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The continental and marine territories of Uruguay are characteriszed by a rich convergence of multiple biogeographic ecoregions of the Neotropics, making this country a peculiar biodiversity spot. However, despite the biological significance of Uruguay for the South American subcontinent, the distribution of biodiversity patterns in this country remain poorly understood given the severe gaps in available records of geographic species distributions. Currently, national biodiversity datasets are not openly available, and, thus, a dominant proportion of the primary biodiversity data produced by researchers and institutions across Uruguay remains highly dispersed and difficult to access for the wider scientific and environmental community. In this paper, we aim to fill this gap by developing the first comprehensive, open-access database of biodiversity records for Uruguay (Biodiversidata), which is the result of a large-scale collaboration involving experts working across the entire range of taxonomic diversity found in the country.
Biodiversity Data Journal, 2019

Data-sharing has become a key issue in modern science, with numerous advantages for both data collectors and user. However, the practice of sharing data in Uruguay is still uncommon given there are no primary biodiversity datasets open or publicly available. The reasons behind such low frequency of data availability are still unknown. This study explores through an online survey the vision of data collectors and users analysing the reasons for both the reluctance to share data and the motivations for doing so. Over-all, scientists are willing to share their research data if they receive adequate credit for their effort and knowledge. In order to translate the will into an effective practice of open science, we must work on the incentives and motivation structures behind, communicate the importance and benefits of data openness and exchange, and provide technical tools and training on all aspects of data management and sharing. Importantly, data-sharing practice must result in the reinforce of a scientific collaboration culture that benefits not only researchers at the individual level, but the progress of knowledge itself. This work represents a valuable initial approach to the subject that proofs the importance that data availability has for researchers in Uruguay and the need for it to be mostly discussed.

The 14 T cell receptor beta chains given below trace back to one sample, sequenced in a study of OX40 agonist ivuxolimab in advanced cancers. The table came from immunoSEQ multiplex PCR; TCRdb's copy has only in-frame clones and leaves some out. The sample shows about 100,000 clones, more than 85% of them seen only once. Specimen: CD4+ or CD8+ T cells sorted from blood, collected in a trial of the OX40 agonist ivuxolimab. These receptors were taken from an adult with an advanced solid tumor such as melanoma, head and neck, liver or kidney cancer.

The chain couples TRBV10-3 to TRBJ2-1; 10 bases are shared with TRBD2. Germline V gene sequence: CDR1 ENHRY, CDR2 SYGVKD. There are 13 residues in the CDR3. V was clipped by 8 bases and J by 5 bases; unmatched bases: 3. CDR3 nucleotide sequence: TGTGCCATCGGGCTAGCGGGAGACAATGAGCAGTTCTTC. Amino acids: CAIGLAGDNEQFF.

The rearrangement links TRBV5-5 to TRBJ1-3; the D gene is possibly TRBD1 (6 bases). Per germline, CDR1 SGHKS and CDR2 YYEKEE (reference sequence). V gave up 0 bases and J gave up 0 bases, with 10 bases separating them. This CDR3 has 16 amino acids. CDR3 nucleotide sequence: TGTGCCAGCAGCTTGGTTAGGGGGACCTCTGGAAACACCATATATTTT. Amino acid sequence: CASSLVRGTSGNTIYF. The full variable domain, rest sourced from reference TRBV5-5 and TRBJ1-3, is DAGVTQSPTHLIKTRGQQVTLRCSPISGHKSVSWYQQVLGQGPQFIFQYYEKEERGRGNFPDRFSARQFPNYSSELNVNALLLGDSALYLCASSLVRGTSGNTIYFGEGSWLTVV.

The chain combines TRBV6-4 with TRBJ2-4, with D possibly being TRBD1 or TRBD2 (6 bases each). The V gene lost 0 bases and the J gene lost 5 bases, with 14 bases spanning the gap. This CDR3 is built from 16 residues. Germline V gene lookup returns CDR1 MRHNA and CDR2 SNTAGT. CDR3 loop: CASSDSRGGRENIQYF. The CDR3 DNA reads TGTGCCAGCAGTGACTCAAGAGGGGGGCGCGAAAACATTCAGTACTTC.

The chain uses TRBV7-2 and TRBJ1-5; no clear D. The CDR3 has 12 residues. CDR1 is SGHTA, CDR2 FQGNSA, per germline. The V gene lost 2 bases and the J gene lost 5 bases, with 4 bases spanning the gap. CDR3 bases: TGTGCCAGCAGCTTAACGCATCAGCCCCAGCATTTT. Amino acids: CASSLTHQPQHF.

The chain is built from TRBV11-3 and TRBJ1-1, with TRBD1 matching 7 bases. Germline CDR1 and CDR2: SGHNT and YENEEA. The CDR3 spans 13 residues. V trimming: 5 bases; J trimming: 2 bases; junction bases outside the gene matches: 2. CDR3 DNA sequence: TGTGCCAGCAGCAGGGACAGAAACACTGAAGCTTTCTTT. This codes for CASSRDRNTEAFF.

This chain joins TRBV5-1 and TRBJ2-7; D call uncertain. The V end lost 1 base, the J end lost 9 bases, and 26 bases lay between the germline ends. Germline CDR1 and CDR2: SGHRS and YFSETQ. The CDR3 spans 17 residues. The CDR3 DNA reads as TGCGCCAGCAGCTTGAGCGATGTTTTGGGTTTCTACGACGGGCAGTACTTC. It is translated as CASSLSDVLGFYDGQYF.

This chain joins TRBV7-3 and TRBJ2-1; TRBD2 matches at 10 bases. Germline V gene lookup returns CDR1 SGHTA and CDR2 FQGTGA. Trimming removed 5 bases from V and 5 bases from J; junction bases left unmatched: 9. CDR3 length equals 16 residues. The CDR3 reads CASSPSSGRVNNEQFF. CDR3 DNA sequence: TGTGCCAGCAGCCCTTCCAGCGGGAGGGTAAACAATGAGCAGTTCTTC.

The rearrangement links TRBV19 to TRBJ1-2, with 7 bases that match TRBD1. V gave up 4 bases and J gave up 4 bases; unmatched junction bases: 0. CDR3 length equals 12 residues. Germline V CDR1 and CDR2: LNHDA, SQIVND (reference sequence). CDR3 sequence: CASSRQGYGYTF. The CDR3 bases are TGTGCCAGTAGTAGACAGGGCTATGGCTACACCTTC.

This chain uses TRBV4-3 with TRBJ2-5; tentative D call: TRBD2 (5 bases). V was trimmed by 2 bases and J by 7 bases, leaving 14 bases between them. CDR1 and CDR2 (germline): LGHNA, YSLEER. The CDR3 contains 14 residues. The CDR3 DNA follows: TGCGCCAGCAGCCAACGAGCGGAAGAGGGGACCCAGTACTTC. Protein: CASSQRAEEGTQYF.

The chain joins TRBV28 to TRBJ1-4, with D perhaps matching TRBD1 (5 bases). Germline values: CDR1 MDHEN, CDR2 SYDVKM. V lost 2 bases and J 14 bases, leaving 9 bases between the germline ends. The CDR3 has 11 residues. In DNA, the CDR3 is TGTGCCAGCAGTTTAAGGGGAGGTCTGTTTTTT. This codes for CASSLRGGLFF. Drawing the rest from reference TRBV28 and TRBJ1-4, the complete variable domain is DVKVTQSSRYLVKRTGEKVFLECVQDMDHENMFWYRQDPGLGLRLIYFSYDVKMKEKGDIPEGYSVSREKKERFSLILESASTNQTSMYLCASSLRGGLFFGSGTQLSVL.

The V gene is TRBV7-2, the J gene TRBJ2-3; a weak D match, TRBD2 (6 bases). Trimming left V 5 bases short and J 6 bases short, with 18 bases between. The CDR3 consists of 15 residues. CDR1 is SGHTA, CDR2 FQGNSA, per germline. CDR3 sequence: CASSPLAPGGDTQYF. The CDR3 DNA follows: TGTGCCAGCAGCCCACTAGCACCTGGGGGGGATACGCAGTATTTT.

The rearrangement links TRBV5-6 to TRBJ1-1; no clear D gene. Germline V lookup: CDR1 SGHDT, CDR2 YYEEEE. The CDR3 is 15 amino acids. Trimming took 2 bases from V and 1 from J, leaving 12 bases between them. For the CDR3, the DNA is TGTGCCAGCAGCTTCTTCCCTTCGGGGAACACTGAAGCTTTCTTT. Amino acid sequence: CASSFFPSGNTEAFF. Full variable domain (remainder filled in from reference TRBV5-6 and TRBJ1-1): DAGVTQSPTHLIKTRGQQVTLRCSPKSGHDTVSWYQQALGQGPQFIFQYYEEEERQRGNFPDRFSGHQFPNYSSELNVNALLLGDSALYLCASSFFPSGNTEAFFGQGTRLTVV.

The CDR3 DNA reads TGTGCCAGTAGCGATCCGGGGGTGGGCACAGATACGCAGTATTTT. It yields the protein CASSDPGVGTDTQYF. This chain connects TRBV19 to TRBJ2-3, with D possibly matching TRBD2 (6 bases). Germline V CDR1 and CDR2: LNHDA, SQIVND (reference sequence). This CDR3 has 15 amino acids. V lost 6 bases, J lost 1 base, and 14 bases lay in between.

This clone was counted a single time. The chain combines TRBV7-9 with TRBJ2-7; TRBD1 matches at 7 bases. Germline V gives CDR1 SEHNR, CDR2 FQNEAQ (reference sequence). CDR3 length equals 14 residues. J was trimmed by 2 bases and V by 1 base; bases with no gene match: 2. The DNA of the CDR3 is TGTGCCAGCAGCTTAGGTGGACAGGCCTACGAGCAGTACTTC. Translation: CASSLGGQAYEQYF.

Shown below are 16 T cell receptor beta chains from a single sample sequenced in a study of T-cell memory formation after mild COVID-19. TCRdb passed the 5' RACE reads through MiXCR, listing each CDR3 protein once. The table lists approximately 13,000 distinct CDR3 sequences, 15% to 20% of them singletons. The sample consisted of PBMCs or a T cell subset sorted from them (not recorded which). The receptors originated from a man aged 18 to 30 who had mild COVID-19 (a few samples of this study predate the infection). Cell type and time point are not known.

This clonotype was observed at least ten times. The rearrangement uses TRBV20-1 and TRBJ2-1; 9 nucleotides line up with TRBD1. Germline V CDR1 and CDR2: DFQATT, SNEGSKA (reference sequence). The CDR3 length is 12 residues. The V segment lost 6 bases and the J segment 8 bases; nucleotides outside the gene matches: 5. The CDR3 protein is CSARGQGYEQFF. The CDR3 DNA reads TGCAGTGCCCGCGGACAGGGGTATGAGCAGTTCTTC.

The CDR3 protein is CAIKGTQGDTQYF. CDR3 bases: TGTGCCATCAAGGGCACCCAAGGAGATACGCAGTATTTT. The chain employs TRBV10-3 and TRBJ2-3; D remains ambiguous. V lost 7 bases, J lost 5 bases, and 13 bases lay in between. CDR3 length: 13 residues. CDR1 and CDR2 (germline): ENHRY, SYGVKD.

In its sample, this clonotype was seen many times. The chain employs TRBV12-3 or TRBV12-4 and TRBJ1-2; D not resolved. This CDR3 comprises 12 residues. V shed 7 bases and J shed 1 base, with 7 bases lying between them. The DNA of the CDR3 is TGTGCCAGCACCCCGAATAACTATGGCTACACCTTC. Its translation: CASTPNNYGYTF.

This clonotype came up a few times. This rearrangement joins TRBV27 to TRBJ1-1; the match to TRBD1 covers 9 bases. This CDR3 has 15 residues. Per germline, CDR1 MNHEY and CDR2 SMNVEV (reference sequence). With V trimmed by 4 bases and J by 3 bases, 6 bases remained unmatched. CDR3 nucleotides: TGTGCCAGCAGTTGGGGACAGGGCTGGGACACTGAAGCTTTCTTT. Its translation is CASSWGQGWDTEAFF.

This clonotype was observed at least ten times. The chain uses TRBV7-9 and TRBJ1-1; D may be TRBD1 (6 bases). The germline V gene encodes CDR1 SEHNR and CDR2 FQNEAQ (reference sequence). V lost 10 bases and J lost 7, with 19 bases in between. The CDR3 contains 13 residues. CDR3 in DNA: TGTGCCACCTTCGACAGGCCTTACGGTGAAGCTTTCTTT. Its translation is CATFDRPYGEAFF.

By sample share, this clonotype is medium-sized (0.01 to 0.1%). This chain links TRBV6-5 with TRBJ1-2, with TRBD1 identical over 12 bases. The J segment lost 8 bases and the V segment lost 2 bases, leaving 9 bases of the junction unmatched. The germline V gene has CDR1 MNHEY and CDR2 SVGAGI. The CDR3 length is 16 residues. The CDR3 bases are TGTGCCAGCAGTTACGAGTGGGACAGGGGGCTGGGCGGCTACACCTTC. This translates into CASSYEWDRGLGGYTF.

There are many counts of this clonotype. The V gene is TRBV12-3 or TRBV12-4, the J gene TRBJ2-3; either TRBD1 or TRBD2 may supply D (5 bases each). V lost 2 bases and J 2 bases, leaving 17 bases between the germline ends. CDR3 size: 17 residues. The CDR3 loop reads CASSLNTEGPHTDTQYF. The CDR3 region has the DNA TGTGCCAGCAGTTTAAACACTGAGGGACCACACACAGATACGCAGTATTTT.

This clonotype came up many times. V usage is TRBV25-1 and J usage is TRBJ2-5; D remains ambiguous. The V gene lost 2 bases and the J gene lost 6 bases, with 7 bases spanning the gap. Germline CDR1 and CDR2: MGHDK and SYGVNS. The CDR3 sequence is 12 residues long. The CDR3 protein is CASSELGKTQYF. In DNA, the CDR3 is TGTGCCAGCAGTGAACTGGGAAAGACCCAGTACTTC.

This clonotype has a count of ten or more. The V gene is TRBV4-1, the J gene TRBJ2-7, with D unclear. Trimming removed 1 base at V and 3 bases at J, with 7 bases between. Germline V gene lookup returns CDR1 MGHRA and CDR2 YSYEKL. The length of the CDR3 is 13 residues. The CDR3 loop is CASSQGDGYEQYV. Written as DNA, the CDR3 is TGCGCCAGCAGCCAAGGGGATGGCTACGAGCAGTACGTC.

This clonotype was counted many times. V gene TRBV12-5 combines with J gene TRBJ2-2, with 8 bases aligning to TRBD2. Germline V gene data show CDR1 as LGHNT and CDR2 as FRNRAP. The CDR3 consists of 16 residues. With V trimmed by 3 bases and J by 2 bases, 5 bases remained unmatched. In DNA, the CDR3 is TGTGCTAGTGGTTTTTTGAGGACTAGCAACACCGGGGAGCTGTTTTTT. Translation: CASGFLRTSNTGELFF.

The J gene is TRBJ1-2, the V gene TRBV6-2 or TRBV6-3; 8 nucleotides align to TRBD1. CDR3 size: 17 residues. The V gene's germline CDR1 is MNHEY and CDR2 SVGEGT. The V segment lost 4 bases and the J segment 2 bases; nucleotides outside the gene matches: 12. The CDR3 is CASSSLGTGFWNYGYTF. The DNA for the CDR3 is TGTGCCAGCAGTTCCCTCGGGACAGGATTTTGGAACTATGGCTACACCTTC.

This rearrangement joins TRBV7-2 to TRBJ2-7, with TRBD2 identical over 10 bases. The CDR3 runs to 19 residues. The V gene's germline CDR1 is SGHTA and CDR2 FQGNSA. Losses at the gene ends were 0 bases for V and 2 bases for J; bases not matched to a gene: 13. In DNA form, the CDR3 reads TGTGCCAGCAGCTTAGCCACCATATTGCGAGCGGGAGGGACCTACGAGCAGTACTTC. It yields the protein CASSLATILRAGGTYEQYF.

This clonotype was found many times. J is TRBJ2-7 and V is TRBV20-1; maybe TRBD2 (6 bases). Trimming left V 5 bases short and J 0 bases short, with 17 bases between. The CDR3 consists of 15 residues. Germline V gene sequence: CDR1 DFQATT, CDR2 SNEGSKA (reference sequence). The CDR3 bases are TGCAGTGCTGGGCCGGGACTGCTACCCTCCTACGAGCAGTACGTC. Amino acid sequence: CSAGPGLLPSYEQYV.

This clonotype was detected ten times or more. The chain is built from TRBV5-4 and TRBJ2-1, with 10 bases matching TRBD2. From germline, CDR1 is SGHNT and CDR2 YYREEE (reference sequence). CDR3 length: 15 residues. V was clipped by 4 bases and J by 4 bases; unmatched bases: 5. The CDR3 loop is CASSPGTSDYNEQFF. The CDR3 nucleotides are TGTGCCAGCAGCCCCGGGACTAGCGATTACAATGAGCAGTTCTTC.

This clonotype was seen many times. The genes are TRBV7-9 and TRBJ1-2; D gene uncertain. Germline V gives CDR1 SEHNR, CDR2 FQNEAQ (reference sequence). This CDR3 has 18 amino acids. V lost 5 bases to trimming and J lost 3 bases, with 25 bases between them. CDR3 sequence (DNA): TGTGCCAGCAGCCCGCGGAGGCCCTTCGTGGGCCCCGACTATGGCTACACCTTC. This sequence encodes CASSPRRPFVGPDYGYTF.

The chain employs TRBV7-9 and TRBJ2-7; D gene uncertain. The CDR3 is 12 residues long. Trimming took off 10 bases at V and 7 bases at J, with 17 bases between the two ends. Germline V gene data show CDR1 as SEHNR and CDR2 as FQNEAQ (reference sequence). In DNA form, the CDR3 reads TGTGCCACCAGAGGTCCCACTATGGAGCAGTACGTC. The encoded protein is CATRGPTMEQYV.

Boletín de La Sociedad Zoológica Del Uruguay, 2019

Rural Uruguay is undergoing a long process of transformations that tend to weaken the maintenance of local cultural traits, including society-nature relationships. To preserve these traits and enhance our understanding of these relationships, it is necessary to both strive for the empowering of rural communities and to establish a constructive exchange of knowledge. JULANA (an acronym from the Spanish for “Playing in Nature”) works towards these goals through the dialogue of the different conceptions of nature and society. This work presents an experience in collaborative-learning, the participatory monitoring project named Fogones de Fauna carried out in the village of Paso Centurión, along with reflections on the value of JULANA’s work and education.
Society & Animals. Special Issue: Tracking the Human-Wildlife-Conservation Nexus Across the Human-Animal Studies (HAS) Landscape, 2018

Strategies to evaluate and monitor elusive mammal species require the development of genetic techniques and their application to unambiguous biological material for ecological and genetic studies. In order to assess cytochrome c oxidase subunit II gene inter- and intraspecific variations, we compared sequences from different Neotropical canids and domestic dogs. We developed a primer pair to amplify a 154-bp fragment of this gene and a species-specific multiplex TaqMan™ assay for accurate identification of two native fox species occurring in sympatry in South America, the crab-eating fox (Cerdocyon thous) and the pampas fox (Lycalopex gymnocercus). The assays can also distinguish domestic dogs (Canis lupus familiaris) from both wild foxes. The use of different fluorescent reporter dyes for species identification in a multiplex probe PCR-RT assay reduces labor and costs. The methodology presented in this study demonstrates an efficient approach to enable high-performance analysis and represents a reliable cost-effective tool for molecular ecology research to monitor the wild canid populations by noninvasive genetic sampling. This standardized assay will allow large-scale high-throughput analyses in a routine and reliable way.
Mammal Research, 2017

We present the first record of a wild jaguarundi (Puma yagouaroundi) in Uruguay obtained as part of a participatory monitoring with trap-cameras together with the community of Paso Centurión, Cerro Largo.
Boletín de La Sociedad Zoológica Del Uruguay, 2016

We described a technique for detecting mammal species, based on the analysis of a control region fragment of mitochondrial DNA by establishing taxonomic identity from non-invasive samples. We detected a polymorphic fragment that varies in sequence and length within different mammalian species but maintains its identity among individuals of the same species. We amplified a single fragment in all the mammalian species tested from tissue samples and identified feces samples at species level. The use of a unique set of primers to assess the presence of different mammal species with non-invasive sampling allowed us to differentiate sequences from more than one species per environmental sample. Thus, it constitutes a powerful molecular tool for inventory and description of the mammal diversity distribution in natural areas.
Conservation Genetics Resources., 2014